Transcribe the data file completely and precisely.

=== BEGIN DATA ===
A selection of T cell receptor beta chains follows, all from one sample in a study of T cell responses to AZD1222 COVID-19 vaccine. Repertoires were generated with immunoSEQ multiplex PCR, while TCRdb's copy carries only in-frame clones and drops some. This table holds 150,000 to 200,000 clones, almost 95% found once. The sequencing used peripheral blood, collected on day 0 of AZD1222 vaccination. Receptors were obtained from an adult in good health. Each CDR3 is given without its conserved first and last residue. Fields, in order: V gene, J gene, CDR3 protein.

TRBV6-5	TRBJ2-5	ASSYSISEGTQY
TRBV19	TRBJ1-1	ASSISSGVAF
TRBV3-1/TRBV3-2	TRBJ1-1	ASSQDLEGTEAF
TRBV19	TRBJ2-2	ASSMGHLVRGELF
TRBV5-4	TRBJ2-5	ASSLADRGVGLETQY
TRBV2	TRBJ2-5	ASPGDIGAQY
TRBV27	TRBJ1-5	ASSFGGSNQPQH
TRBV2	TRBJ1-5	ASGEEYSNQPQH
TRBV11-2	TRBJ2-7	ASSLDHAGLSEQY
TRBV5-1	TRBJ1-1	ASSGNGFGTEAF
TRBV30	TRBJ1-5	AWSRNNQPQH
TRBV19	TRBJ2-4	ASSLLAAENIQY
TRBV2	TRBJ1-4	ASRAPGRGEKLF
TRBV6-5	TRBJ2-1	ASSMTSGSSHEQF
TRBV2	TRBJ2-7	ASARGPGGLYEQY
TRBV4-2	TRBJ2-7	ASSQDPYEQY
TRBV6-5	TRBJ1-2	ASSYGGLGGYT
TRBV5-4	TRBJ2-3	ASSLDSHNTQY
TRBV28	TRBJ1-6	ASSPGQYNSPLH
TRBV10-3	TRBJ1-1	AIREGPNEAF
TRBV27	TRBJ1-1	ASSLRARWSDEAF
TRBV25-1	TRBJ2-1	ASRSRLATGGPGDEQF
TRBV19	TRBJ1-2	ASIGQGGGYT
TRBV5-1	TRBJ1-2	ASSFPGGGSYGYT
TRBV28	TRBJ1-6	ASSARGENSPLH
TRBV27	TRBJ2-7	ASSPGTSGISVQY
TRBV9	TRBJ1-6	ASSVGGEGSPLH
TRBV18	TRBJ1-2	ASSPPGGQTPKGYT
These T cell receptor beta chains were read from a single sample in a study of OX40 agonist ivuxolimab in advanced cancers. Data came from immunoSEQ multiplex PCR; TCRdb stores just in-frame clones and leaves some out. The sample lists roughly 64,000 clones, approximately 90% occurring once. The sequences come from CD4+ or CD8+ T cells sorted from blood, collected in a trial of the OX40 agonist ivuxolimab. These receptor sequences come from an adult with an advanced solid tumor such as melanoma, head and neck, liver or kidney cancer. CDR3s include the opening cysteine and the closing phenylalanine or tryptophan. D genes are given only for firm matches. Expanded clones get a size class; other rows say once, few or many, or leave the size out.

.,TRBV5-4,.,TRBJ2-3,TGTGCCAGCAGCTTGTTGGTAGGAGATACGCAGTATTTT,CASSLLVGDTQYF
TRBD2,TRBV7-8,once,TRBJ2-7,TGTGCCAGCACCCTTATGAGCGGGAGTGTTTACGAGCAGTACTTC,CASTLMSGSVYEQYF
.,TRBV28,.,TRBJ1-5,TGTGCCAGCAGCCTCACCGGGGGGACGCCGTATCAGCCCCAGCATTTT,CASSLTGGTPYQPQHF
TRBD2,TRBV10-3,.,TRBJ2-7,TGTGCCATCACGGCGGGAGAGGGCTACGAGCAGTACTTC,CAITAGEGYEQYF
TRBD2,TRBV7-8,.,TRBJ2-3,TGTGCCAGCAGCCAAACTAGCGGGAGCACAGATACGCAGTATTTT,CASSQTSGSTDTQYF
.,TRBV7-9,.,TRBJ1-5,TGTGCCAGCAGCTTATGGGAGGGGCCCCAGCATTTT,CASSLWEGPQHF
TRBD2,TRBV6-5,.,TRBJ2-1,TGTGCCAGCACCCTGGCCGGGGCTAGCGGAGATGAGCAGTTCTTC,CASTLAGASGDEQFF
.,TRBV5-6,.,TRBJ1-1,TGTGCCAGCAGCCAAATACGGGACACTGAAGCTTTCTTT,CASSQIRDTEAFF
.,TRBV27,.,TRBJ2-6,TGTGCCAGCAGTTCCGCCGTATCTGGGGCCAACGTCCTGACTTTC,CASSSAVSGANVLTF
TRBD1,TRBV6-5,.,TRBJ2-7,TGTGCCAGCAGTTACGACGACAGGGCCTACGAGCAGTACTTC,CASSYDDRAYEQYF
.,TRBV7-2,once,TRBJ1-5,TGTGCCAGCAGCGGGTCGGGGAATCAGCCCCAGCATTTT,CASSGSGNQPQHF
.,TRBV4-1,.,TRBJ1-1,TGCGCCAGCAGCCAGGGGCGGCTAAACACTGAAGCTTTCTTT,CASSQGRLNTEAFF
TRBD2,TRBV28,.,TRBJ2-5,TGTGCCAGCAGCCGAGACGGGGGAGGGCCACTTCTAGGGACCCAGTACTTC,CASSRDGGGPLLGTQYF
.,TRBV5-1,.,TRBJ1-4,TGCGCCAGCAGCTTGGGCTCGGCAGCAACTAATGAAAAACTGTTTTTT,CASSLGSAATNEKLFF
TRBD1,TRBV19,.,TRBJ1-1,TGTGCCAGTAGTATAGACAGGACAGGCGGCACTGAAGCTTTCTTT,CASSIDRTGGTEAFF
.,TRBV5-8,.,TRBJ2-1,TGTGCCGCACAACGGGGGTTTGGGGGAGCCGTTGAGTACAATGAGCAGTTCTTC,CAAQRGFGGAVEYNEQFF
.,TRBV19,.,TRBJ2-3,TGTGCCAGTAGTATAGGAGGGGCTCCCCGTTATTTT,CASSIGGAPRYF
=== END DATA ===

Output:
A selection of T cell receptor beta chains follows, all from one sample in a study of T cell responses to AZD1222 COVID-19 vaccine. Repertoires were generated with immunoSEQ multiplex PCR, while TCRdb's copy carries only in-frame clones and drops some. This table holds 150,000 to 200,000 clones, almost 95% found once. The sequencing used peripheral blood, collected on day 0 of AZD1222 vaccination. Receptors were obtained from an adult in good health. Each CDR3 is given without its conserved first and last residue. Fields, in order: V gene, J gene, CDR3 protein.

TRBV6-5	TRBJ2-5	ASSYSISEGTQY
TRBV19	TRBJ1-1	ASSISSGVAF
TRBV3-1/TRBV3-2	TRBJ1-1	ASSQDLEGTEAF
TRBV19	TRBJ2-2	ASSMGHLVRGELF
TRBV5-4	TRBJ2-5	ASSLADRGVGLETQY
TRBV2	TRBJ2-5	ASPGDIGAQY
TRBV27	TRBJ1-5	ASSFGGSNQPQH
TRBV2	TRBJ1-5	ASGEEYSNQPQH
TRBV11-2	TRBJ2-7	ASSLDHAGLSEQY
TRBV5-1	TRBJ1-1	ASSGNGFGTEAF
TRBV30	TRBJ1-5	AWSRNNQPQH
TRBV19	TRBJ2-4	ASSLLAAENIQY
TRBV2	TRBJ1-4	ASRAPGRGEKLF
TRBV6-5	TRBJ2-1	ASSMTSGSSHEQF
TRBV2	TRBJ2-7	ASARGPGGLYEQY
TRBV4-2	TRBJ2-7	ASSQDPYEQY
TRBV6-5	TRBJ1-2	ASSYGGLGGYT
TRBV5-4	TRBJ2-3	ASSLDSHNTQY
TRBV28	TRBJ1-6	ASSPGQYNSPLH
TRBV10-3	TRBJ1-1	AIREGPNEAF
TRBV27	TRBJ1-1	ASSLRARWSDEAF
TRBV25-1	TRBJ2-1	ASRSRLATGGPGDEQF
TRBV19	TRBJ1-2	ASIGQGGGYT
TRBV5-1	TRBJ1-2	ASSFPGGGSYGYT
TRBV28	TRBJ1-6	ASSARGENSPLH
TRBV27	TRBJ2-7	ASSPGTSGISVQY
TRBV9	TRBJ1-6	ASSVGGEGSPLH
TRBV18	TRBJ1-2	ASSPPGGQTPKGYT
These T cell receptor beta chains were read from a single sample in a study of OX40 agonist ivuxolimab in advanced cancers. Data came from immunoSEQ multiplex PCR; TCRdb stores just in-frame clones and leaves some out. The sample lists roughly 64,000 clones, approximately 90% occurring once. The sequences come from CD4+ or CD8+ T cells sorted from blood, collected in a trial of the OX40 agonist ivuxolimab. These receptor sequences come from an adult with an advanced solid tumor such as melanoma, head and neck, liver or kidney cancer. CDR3s include the opening cysteine and the closing phenylalanine or tryptophan. D genes are given only for firm matches. Expanded clones get a size class; other rows say once, few or many, or leave the size out.

.,TRBV5-4,.,TRBJ2-3,TGTGCCAGCAGCTTGTTGGTAGGAGATACGCAGTATTTT,CASSLLVGDTQYF
TRBD2,TRBV7-8,once,TRBJ2-7,TGTGCCAGCACCCTTATGAGCGGGAGTGTTTACGAGCAGTACTTC,CASTLMSGSVYEQYF
.,TRBV28,.,TRBJ1-5,TGTGCCAGCAGCCTCACCGGGGGGACGCCGTATCAGCCCCAGCATTTT,CASSLTGGTPYQPQHF
TRBD2,TRBV10-3,.,TRBJ2-7,TGTGCCATCACGGCGGGAGAGGGCTACGAGCAGTACTTC,CAITAGEGYEQYF
TRBD2,TRBV7-8,.,TRBJ2-3,TGTGCCAGCAGCCAAACTAGCGGGAGCACAGATACGCAGTATTTT,CASSQTSGSTDTQYF
.,TRBV7-9,.,TRBJ1-5,TGTGCCAGCAGCTTATGGGAGGGGCCCCAGCATTTT,CASSLWEGPQHF
TRBD2,TRBV6-5,.,TRBJ2-1,TGTGCCAGCACCCTGGCCGGGGCTAGCGGAGATGAGCAGTTCTTC,CASTLAGASGDEQFF
.,TRBV5-6,.,TRBJ1-1,TGTGCCAGCAGCCAAATACGGGACACTGAAGCTTTCTTT,CASSQIRDTEAFF
.,TRBV27,.,TRBJ2-6,TGTGCCAGCAGTTCCGCCGTATCTGGGGCCAACGTCCTGACTTTC,CASSSAVSGANVLTF
TRBD1,TRBV6-5,.,TRBJ2-7,TGTGCCAGCAGTTACGACGACAGGGCCTACGAGCAGTACTTC,CASSYDDRAYEQYF
.,TRBV7-2,once,TRBJ1-5,TGTGCCAGCAGCGGGTCGGGGAATCAGCCCCAGCATTTT,CASSGSGNQPQHF
.,TRBV4-1,.,TRBJ1-1,TGCGCCAGCAGCCAGGGGCGGCTAAACACTGAAGCTTTCTTT,CASSQGRLNTEAFF
TRBD2,TRBV28,.,TRBJ2-5,TGTGCCAGCAGCCGAGACGGGGGAGGGCCACTTCTAGGGACCCAGTACTTC,CASSRDGGGPLLGTQYF
.,TRBV5-1,.,TRBJ1-4,TGCGCCAGCAGCTTGGGCTCGGCAGCAACTAATGAAAAACTGTTTTTT,CASSLGSAATNEKLFF
TRBD1,TRBV19,.,TRBJ1-1,TGTGCCAGTAGTATAGACAGGACAGGCGGCACTGAAGCTTTCTTT,CASSIDRTGGTEAFF
.,TRBV5-8,.,TRBJ2-1,TGTGCCGCACAACGGGGGTTTGGGGGAGCCGTTGAGTACAATGAGCAGTTCTTC,CAAQRGFGGAVEYNEQFF
.,TRBV19,.,TRBJ2-3,TGTGCCAGTAGTATAGGAGGGGCTCCCCGTTATTTT,CASSIGGAPRYF